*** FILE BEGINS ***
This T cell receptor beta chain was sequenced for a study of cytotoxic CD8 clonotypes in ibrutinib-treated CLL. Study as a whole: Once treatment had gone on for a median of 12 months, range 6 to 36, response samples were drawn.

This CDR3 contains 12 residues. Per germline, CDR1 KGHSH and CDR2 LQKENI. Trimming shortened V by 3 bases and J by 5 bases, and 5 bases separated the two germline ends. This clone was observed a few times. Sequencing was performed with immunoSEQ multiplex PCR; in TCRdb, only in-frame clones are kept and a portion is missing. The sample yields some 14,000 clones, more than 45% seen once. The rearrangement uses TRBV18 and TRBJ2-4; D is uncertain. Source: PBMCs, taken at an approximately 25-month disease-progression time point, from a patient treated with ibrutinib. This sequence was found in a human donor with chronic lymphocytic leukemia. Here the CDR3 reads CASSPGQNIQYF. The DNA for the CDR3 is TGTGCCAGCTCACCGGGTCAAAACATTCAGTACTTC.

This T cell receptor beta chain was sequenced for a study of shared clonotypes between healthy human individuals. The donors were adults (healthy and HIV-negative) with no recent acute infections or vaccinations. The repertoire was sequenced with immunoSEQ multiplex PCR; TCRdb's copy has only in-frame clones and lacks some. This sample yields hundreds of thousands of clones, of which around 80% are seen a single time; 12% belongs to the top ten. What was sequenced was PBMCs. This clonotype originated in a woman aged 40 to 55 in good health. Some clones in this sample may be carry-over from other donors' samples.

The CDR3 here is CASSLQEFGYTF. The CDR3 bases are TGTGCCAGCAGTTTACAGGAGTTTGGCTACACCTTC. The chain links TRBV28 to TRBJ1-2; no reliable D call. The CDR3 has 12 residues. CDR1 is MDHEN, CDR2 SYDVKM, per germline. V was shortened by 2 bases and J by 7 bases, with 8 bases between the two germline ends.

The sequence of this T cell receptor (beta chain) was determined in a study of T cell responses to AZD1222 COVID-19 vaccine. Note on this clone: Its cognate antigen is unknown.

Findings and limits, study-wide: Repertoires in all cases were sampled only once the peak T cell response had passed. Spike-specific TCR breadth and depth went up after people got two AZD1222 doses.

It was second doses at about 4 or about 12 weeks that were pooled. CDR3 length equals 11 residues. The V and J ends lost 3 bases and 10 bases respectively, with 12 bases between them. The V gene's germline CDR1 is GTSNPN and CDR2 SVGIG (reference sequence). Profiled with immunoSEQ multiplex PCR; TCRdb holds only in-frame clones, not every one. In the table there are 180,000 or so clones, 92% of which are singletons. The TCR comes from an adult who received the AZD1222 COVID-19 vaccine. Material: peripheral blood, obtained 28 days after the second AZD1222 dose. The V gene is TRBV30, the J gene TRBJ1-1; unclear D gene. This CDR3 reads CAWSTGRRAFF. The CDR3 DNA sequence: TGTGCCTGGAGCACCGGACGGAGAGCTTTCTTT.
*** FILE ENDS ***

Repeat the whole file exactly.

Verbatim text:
This T cell receptor beta chain was sequenced for a study of cytotoxic CD8 clonotypes in ibrutinib-treated CLL. Study as a whole: Once treatment had gone on for a median of 12 months, range 6 to 36, response samples were drawn.

This CDR3 contains 12 residues. Per germline, CDR1 KGHSH and CDR2 LQKENI. Trimming shortened V by 3 bases and J by 5 bases, and 5 bases separated the two germline ends. This clone was observed a few times. Sequencing was performed with immunoSEQ multiplex PCR; in TCRdb, only in-frame clones are kept and a portion is missing. The sample yields some 14,000 clones, more than 45% seen once. The rearrangement uses TRBV18 and TRBJ2-4; D is uncertain. Source: PBMCs, taken at an approximately 25-month disease-progression time point, from a patient treated with ibrutinib. This sequence was found in a human donor with chronic lymphocytic leukemia. Here the CDR3 reads CASSPGQNIQYF. The DNA for the CDR3 is TGTGCCAGCTCACCGGGTCAAAACATTCAGTACTTC.

This T cell receptor beta chain was sequenced for a study of shared clonotypes between healthy human individuals. The donors were adults (healthy and HIV-negative) with no recent acute infections or vaccinations. The repertoire was sequenced with immunoSEQ multiplex PCR; TCRdb's copy has only in-frame clones and lacks some. This sample yields hundreds of thousands of clones, of which around 80% are seen a single time; 12% belongs to the top ten. What was sequenced was PBMCs. This clonotype originated in a woman aged 40 to 55 in good health. Some clones in this sample may be carry-over from other donors' samples.

The CDR3 here is CASSLQEFGYTF. The CDR3 bases are TGTGCCAGCAGTTTACAGGAGTTTGGCTACACCTTC. The chain links TRBV28 to TRBJ1-2; no reliable D call. The CDR3 has 12 residues. CDR1 is MDHEN, CDR2 SYDVKM, per germline. V was shortened by 2 bases and J by 7 bases, with 8 bases between the two germline ends.

The sequence of this T cell receptor (beta chain) was determined in a study of T cell responses to AZD1222 COVID-19 vaccine. Note on this clone: Its cognate antigen is unknown.

Findings and limits, study-wide: Repertoires in all cases were sampled only once the peak T cell response had passed. Spike-specific TCR breadth and depth went up after people got two AZD1222 doses.

It was second doses at about 4 or about 12 weeks that were pooled. CDR3 length equals 11 residues. The V and J ends lost 3 bases and 10 bases respectively, with 12 bases between them. The V gene's germline CDR1 is GTSNPN and CDR2 SVGIG (reference sequence). Profiled with immunoSEQ multiplex PCR; TCRdb holds only in-frame clones, not every one. In the table there are 180,000 or so clones, 92% of which are singletons. The TCR comes from an adult who received the AZD1222 COVID-19 vaccine. Material: peripheral blood, obtained 28 days after the second AZD1222 dose. The V gene is TRBV30, the J gene TRBJ1-1; unclear D gene. This CDR3 reads CAWSTGRRAFF. The CDR3 DNA sequence: TGTGCCTGGAGCACCGGACGGAGAGCTTTCTTT.